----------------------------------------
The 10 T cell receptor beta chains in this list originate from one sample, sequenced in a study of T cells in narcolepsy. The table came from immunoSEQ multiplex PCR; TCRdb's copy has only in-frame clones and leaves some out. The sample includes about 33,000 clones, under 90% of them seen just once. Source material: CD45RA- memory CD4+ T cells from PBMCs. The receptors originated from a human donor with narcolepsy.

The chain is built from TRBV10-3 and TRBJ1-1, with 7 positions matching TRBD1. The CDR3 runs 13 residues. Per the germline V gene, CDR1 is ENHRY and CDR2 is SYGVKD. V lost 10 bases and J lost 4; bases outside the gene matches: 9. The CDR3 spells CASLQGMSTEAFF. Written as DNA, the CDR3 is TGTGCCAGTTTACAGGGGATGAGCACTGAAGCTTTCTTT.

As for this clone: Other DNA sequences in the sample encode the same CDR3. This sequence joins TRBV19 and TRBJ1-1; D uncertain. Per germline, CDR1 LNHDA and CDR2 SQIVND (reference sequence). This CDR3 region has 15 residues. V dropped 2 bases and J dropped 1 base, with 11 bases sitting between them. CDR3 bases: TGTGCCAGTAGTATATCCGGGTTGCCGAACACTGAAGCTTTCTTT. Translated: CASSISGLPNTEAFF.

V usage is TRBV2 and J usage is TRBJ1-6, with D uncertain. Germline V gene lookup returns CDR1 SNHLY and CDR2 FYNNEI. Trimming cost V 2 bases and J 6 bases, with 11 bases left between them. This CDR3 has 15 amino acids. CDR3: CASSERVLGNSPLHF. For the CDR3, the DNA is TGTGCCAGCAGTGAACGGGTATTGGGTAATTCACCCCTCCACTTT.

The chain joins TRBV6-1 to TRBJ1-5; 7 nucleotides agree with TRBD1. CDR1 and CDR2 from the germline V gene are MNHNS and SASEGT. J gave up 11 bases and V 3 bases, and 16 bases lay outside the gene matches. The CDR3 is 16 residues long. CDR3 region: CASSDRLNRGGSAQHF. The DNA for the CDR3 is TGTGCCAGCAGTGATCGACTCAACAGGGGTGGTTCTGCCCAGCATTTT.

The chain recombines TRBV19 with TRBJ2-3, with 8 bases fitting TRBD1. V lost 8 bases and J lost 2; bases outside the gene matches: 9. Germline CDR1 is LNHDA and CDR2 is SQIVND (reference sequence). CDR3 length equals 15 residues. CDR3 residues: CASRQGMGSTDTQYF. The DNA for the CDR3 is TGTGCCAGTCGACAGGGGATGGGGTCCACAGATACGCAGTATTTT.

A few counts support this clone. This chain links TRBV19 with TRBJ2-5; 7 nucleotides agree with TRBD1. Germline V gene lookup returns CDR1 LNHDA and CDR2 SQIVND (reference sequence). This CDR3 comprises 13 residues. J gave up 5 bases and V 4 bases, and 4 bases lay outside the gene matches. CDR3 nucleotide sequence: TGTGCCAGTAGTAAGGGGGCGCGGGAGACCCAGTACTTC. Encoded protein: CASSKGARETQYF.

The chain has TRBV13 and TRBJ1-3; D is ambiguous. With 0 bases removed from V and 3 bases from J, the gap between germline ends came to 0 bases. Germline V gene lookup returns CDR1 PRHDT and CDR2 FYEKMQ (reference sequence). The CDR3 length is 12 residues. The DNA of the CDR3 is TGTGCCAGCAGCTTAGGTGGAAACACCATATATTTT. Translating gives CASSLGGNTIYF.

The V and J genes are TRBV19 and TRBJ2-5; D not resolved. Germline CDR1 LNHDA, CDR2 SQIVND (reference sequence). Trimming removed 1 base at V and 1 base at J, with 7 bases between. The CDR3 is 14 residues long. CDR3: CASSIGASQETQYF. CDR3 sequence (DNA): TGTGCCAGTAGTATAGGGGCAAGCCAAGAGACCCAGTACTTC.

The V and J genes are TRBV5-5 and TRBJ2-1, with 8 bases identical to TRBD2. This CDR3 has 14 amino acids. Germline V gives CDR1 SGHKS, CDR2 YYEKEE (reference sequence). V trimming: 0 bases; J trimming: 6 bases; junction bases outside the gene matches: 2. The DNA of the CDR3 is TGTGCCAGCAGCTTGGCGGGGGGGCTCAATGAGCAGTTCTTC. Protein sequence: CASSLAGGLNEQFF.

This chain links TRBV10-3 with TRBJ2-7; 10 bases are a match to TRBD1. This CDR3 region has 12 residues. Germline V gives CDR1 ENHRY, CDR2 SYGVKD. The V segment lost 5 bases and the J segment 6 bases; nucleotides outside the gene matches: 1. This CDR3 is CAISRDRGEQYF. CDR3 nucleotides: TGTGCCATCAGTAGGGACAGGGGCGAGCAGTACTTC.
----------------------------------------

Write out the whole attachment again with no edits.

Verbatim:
The 10 T cell receptor beta chains in this list originate from one sample, sequenced in a study of T cells in narcolepsy. The table came from immunoSEQ multiplex PCR; TCRdb's copy has only in-frame clones and leaves some out. The sample includes about 33,000 clones, under 90% of them seen just once. Source material: CD45RA- memory CD4+ T cells from PBMCs. The receptors originated from a human donor with narcolepsy.

The chain is built from TRBV10-3 and TRBJ1-1, with 7 positions matching TRBD1. The CDR3 runs 13 residues. Per the germline V gene, CDR1 is ENHRY and CDR2 is SYGVKD. V lost 10 bases and J lost 4; bases outside the gene matches: 9. The CDR3 spells CASLQGMSTEAFF. Written as DNA, the CDR3 is TGTGCCAGTTTACAGGGGATGAGCACTGAAGCTTTCTTT.

As for this clone: Other DNA sequences in the sample encode the same CDR3. This sequence joins TRBV19 and TRBJ1-1; D uncertain. Per germline, CDR1 LNHDA and CDR2 SQIVND (reference sequence). This CDR3 region has 15 residues. V dropped 2 bases and J dropped 1 base, with 11 bases sitting between them. CDR3 bases: TGTGCCAGTAGTATATCCGGGTTGCCGAACACTGAAGCTTTCTTT. Translated: CASSISGLPNTEAFF.

V usage is TRBV2 and J usage is TRBJ1-6, with D uncertain. Germline V gene lookup returns CDR1 SNHLY and CDR2 FYNNEI. Trimming cost V 2 bases and J 6 bases, with 11 bases left between them. This CDR3 has 15 amino acids. CDR3: CASSERVLGNSPLHF. For the CDR3, the DNA is TGTGCCAGCAGTGAACGGGTATTGGGTAATTCACCCCTCCACTTT.

The chain joins TRBV6-1 to TRBJ1-5; 7 nucleotides agree with TRBD1. CDR1 and CDR2 from the germline V gene are MNHNS and SASEGT. J gave up 11 bases and V 3 bases, and 16 bases lay outside the gene matches. The CDR3 is 16 residues long. CDR3 region: CASSDRLNRGGSAQHF. The DNA for the CDR3 is TGTGCCAGCAGTGATCGACTCAACAGGGGTGGTTCTGCCCAGCATTTT.

The chain recombines TRBV19 with TRBJ2-3, with 8 bases fitting TRBD1. V lost 8 bases and J lost 2; bases outside the gene matches: 9. Germline CDR1 is LNHDA and CDR2 is SQIVND (reference sequence). CDR3 length equals 15 residues. CDR3 residues: CASRQGMGSTDTQYF. The DNA for the CDR3 is TGTGCCAGTCGACAGGGGATGGGGTCCACAGATACGCAGTATTTT.

A few counts support this clone. This chain links TRBV19 with TRBJ2-5; 7 nucleotides agree with TRBD1. Germline V gene lookup returns CDR1 LNHDA and CDR2 SQIVND (reference sequence). This CDR3 comprises 13 residues. J gave up 5 bases and V 4 bases, and 4 bases lay outside the gene matches. CDR3 nucleotide sequence: TGTGCCAGTAGTAAGGGGGCGCGGGAGACCCAGTACTTC. Encoded protein: CASSKGARETQYF.

The chain has TRBV13 and TRBJ1-3; D is ambiguous. With 0 bases removed from V and 3 bases from J, the gap between germline ends came to 0 bases. Germline V gene lookup returns CDR1 PRHDT and CDR2 FYEKMQ (reference sequence). The CDR3 length is 12 residues. The DNA of the CDR3 is TGTGCCAGCAGCTTAGGTGGAAACACCATATATTTT. Translating gives CASSLGGNTIYF.

The V and J genes are TRBV19 and TRBJ2-5; D not resolved. Germline CDR1 LNHDA, CDR2 SQIVND (reference sequence). Trimming removed 1 base at V and 1 base at J, with 7 bases between. The CDR3 is 14 residues long. CDR3: CASSIGASQETQYF. CDR3 sequence (DNA): TGTGCCAGTAGTATAGGGGCAAGCCAAGAGACCCAGTACTTC.

The V and J genes are TRBV5-5 and TRBJ2-1, with 8 bases identical to TRBD2. This CDR3 has 14 amino acids. Germline V gives CDR1 SGHKS, CDR2 YYEKEE (reference sequence). V trimming: 0 bases; J trimming: 6 bases; junction bases outside the gene matches: 2. The DNA of the CDR3 is TGTGCCAGCAGCTTGGCGGGGGGGCTCAATGAGCAGTTCTTC. Protein sequence: CASSLAGGLNEQFF.

This chain links TRBV10-3 with TRBJ2-7; 10 bases are a match to TRBD1. This CDR3 region has 12 residues. Germline V gives CDR1 ENHRY, CDR2 SYGVKD. The V segment lost 5 bases and the J segment 6 bases; nucleotides outside the gene matches: 1. This CDR3 is CAISRDRGEQYF. CDR3 nucleotides: TGTGCCATCAGTAGGGACAGGGGCGAGCAGTACTTC.